The researchers commented that studies on long-term

outcomes are essential to evaluate the possibility that

treatment options that need to be considered for a long time

period may modify risk for life threatening diseases.

Minocycline as a neuroprotectant?

Trial of Minocycline in a Clinically Isolated Syndrome of

Multiple Sclerosis. Luanne M. Metz, M.D., David K.B. Li, M.D.,

Anthony L. Traboulsee, M.D.; et al.

Based on encouraging preliminary results, the authors

conducted a randomized, controlled trial to determine whether

minocycline reduces the risk of conversion from a first

demyelinating event (CIS; clinically isolated syndrome) to MS.

142 patients were randomised at 12 Canadian MS clinics; 72

received the drug and 72 placebo.

Conclusion: The risk of conversion from a clinically isolated

syndrome to MS was significantly lower with minocycline

than with placebo over 6 months but not over 24 months.

It was noted that there were more reported adverse events

and side effects in the treated group and the study was small;

however, it was of interest and no doubt more trials will be







As many of you would know, MSWA has a long and proud

history of supporting MS research efforts in Australia. Over

the years we have increased our contributions steadily

and over the past three years this has amounted to over

$2 million annually.

These funds have been allocated to MSRA who then assess

the applications for funding they receive and allocate

the dollars accordingly. We have supported a number of

significant projects over the years including PREVANZ, the

Stem Cell registry, the Australian MS Longitudinal Study, the

PhoCIS study and the international Progressive MS Alliance.

MSWA continues to contribute significant funds to MS

Research Alliance to support MS research efforts into the

cause, better treatments and ultimately a cure. We have again

requested that $500,000 be allocated to the Progressive

MS Alliance.

Here in WA we allocated three Post-Doctoral Research

Fellowships funding for two years: supporting their important

work evaluating light therapy as a potential preventative

treatment option for people who have had a single episode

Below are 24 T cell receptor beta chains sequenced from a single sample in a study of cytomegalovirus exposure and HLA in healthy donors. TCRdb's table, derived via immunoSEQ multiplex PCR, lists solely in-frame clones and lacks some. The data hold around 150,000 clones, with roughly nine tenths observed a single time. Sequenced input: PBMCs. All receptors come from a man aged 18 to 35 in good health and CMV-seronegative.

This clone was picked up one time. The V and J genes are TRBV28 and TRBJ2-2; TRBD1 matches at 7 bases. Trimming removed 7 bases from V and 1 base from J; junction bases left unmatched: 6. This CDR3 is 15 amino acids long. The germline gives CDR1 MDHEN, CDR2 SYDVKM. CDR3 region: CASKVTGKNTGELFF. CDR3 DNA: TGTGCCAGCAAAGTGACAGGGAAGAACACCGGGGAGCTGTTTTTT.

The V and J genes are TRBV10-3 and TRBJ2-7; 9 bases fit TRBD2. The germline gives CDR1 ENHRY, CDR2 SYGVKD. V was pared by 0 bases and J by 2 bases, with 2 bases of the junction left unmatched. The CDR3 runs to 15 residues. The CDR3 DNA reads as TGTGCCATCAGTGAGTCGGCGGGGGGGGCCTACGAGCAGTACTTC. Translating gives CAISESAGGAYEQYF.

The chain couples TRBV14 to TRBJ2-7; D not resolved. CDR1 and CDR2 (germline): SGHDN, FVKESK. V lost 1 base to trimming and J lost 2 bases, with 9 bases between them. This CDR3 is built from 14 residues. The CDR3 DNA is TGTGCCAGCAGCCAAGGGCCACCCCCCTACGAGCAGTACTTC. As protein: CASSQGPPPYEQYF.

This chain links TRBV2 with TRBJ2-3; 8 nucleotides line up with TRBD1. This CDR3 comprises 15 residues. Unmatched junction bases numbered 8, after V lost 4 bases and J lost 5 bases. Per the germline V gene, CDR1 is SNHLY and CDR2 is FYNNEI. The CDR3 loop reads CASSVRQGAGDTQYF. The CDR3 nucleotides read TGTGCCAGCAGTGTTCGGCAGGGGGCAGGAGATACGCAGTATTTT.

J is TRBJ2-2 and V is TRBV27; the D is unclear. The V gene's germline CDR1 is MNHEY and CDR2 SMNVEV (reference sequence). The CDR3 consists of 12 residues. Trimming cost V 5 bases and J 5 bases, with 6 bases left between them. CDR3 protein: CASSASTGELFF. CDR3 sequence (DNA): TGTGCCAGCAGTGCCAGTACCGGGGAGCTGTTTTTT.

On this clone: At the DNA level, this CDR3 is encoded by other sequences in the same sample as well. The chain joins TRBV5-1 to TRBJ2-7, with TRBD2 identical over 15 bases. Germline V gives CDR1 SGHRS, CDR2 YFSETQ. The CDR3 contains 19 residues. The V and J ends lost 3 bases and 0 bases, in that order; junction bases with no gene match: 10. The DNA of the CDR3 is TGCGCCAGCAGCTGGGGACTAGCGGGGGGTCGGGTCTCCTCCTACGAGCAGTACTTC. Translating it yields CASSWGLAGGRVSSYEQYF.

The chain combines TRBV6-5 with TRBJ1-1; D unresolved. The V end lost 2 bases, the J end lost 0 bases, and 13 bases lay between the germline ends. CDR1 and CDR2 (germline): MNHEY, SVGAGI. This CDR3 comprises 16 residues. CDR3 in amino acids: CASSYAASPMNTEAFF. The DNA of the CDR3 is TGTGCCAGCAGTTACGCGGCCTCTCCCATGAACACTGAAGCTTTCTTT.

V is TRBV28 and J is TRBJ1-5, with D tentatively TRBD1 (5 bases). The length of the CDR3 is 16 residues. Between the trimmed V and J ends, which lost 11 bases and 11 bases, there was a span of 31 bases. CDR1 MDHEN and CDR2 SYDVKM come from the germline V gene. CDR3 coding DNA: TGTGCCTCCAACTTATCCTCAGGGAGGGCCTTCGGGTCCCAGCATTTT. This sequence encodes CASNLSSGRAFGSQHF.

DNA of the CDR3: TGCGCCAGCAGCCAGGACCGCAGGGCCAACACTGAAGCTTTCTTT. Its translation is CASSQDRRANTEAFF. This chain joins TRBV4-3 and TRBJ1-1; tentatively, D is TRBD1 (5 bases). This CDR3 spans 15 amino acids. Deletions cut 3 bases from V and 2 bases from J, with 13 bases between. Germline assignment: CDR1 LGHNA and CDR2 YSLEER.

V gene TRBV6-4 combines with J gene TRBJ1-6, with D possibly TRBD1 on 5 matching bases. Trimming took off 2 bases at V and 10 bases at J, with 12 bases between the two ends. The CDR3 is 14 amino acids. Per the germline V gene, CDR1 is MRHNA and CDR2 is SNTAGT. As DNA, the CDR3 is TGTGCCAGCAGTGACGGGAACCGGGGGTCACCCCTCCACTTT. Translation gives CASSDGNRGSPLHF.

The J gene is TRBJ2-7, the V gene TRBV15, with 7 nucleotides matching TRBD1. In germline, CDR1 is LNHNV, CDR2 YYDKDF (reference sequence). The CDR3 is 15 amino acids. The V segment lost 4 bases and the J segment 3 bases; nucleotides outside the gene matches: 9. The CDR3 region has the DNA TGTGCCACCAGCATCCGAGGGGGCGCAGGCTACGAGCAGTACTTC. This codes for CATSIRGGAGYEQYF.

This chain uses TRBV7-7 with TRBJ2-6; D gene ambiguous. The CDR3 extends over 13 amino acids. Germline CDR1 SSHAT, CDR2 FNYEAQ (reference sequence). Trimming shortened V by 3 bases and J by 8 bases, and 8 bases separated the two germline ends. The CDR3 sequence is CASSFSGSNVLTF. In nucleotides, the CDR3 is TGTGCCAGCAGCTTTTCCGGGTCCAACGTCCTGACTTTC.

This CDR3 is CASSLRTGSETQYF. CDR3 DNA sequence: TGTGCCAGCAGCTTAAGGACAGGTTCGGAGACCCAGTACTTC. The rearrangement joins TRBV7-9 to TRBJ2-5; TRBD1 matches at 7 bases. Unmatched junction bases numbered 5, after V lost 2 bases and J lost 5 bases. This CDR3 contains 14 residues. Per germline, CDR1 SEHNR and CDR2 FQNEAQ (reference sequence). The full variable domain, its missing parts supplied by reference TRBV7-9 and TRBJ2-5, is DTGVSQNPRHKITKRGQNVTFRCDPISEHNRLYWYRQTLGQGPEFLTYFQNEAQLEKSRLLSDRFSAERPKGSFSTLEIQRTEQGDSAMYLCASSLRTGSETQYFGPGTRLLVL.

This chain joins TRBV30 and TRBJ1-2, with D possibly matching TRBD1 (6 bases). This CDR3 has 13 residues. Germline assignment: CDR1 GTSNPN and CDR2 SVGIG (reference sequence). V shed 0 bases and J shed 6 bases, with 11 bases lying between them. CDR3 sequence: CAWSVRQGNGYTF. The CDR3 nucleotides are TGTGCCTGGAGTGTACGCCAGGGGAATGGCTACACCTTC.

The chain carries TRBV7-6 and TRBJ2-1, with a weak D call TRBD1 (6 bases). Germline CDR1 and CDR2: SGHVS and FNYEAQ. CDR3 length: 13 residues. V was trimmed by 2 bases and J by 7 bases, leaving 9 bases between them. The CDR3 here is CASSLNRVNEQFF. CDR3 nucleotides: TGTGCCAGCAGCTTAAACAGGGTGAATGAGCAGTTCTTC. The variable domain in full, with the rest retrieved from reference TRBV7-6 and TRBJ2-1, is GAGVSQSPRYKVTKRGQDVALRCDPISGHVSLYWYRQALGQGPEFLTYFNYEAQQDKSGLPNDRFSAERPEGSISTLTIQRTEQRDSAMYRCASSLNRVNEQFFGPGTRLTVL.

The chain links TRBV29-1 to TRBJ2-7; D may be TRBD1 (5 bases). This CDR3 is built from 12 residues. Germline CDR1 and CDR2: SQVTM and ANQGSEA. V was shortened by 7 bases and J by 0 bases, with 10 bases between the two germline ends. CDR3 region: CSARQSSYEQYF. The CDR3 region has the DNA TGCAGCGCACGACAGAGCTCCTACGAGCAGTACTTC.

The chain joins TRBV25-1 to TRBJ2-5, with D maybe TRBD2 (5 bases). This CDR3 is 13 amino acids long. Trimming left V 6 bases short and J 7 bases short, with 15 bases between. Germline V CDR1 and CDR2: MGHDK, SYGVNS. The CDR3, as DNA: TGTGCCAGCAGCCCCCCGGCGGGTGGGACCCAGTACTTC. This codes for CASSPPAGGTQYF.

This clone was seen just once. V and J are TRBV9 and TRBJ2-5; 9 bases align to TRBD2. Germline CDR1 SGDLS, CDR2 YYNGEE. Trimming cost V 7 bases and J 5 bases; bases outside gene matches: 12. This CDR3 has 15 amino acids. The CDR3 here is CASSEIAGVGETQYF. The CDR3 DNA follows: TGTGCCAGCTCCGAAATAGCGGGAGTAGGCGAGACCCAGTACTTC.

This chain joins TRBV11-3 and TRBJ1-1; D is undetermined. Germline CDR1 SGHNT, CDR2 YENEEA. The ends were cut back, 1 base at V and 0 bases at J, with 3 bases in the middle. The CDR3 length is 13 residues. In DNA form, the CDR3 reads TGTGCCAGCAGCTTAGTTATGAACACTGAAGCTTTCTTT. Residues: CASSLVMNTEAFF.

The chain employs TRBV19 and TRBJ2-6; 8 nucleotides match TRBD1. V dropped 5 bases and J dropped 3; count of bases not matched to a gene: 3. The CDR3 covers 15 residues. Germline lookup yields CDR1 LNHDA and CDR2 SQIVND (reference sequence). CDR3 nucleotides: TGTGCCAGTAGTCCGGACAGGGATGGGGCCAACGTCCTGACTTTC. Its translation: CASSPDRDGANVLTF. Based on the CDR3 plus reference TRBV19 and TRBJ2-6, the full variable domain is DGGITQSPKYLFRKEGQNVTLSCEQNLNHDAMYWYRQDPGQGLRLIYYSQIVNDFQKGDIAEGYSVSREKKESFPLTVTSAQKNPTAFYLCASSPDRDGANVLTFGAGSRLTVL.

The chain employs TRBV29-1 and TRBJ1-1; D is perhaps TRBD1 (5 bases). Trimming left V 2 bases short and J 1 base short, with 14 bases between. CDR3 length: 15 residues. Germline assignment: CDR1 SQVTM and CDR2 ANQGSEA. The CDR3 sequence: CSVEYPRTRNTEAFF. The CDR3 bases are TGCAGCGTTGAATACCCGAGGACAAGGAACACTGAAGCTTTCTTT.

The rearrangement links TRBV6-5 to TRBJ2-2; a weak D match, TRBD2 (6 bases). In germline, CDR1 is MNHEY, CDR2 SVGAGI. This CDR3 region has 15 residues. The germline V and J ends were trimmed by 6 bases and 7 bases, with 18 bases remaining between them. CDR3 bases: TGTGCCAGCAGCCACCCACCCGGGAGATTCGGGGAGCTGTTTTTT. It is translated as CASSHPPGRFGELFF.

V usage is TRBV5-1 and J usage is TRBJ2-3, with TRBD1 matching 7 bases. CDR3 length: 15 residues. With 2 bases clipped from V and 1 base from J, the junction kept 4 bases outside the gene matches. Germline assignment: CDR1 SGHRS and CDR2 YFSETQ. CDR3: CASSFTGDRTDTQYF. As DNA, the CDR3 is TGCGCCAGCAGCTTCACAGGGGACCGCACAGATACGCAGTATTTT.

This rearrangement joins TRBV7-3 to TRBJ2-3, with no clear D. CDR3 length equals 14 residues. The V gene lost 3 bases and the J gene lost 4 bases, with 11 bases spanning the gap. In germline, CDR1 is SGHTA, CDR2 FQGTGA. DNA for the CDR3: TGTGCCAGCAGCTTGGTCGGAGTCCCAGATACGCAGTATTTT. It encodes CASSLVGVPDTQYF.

of MS; evaluation of outcomes for a series of patients who

received stem cell therapy; review of MS cases to try and

identify predictors of disease progression and exploring the

potential links of diet with causation of MS and potential

benefit as part of lifestyle modification after diagnosis.

We have also funded local research projects into effectiveness

of self-management fatigue programs, cognitive rehabilitation

therapy and balance rehabilitation interventions including the

use of non-invasive brain stimulation as an additional therapy.

This financial year we are proud to announce additional

funding has been allocated for both MS research here in WA

as well as nationally and internationally, and for research

benefitting people living with other neurological conditions.

Two new exciting positions will be funded, annually for four

years, through the Perron Institute for Neurological and

Translational Science in Nedlands (previously WANRI). One

position will become the MSWA Professor for MS Research

and the other the MSWA Professor for Neuroplasticity. These

positions will drive research projects that we anticipate will

add significant value in these fields. Neuroplasticity research

seeks to develop therapies and interventions that encourage

new pathways to overcome areas of damage and improve

function. This research will be applicable across a range

of neurological conditions including stroke, brain injury and